Wuthering Heights Nelly Dean Research Paper

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Nelly Dean’s Role in Wuthering Heights The absent mother in Wuthering Heights by Emily Bronte is one of the most prevalent themes in the book. Many believe that Bronte did not give Catherine a mother because she too did not have a mother. After Cathy is born, her mother Catherine passes away, which is the exact same case that Bronte experienced. After Bronte’s mother passes away, she was raised by a stepmother, which never actually happens in the book, yet is present in some ways. Nelly Dean’s role throughout the book is constant, she is present always as a mother figure, a friend to the characters, and a mediator. Nelly is always the one to try and resolve a fight, always the one to try and resolve a fight, and always the one to offer a…show more content…
Because of the absent mother throughout the entire book, Nelly Dean feels the urge to be motherly with everyone, even though some may be her own age. For example, Nelly is consistently trying to mother Catherine, even though they are within the same age group. Also, Nelly Dean is also thrown aside, as many mothers are. Nelly Dean works hard, and is extremely underappreciated, as is the case with many mother today when their own children grow up and forget to appreciate all of the effort and time they have put into them. Not only is Nelly Dean a mother figure in her older age to Cathy and Hareton, but she always plays the mother to Heathcliff and Catherine, although she is the same age as them. The first obvious place where it is shown that the people do not fully appreciate Nelly Dean is when Hareton is leaving her, and Nelly says; “I kissed Hareton good-bye; and since then he has been a stranger: and it’s queer to think it, but I’ve no doubt he has completely forgotten all about Ellen [Nelly] Dean, and that he was ever more than all the world to her and she to him!” (Bronte 84). She knows that Hareton will probably not remember her, but she still feels an attachment to him and knows that that will never leave her like he has. She is connected to him, but this connection will never be remembered by Hareton although he once felt the connection with Nelly Dean too. This is…show more content…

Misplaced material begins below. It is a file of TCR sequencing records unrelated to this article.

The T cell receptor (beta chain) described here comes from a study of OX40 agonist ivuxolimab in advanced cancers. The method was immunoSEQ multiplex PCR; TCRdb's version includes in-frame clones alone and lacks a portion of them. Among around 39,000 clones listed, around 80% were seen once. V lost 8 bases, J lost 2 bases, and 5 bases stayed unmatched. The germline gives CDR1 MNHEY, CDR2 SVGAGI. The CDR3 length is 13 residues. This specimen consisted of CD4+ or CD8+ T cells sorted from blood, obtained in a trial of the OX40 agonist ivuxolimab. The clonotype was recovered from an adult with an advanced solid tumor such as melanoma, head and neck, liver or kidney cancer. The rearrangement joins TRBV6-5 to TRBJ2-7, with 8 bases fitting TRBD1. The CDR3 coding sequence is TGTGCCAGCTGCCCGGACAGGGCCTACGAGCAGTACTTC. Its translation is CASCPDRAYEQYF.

She offers all of them friendly advice, and is able to act nicely with people her age. As Nelly was a servant to Catherine, and they were the same age, she was emotionally attached to her not only because she grew up with her, but because she loved her and cherished any sort of friendly feelings her and Catherine had towards one another. Nelly Dean is so attached to Catherine as her own friend, that when Heathcliff is first brought home by Mr. Earnshaw in the beginning of the book, she becomes jealous of his immediate connection with Catherine and is threatened by him because she fears her friendship with Catherine might become compromised. When Mr. Earnshaw asks Nelly Dean to “wash it [Heathcliff], and give it clean things, and let it sleep with the children,” Nelly feels hatred toward (Bronte 33). At this point in the book, the narration has been taken over by Nelly Dean, and by referring to Heathcliff as “it” instead of “him,” she makes her feelings toward Heathcliff very obvious. Because she refuses, even in her older age when she is telling the story, to refer to Heathcliff as a person instead of an “it,” she lets on to the resentment and bitterness she feels. Nelly Dean’s place as Catherine’s friend is eventually replaced almost entirely by Heathcliff, and she still dislikes him for it even later on in her

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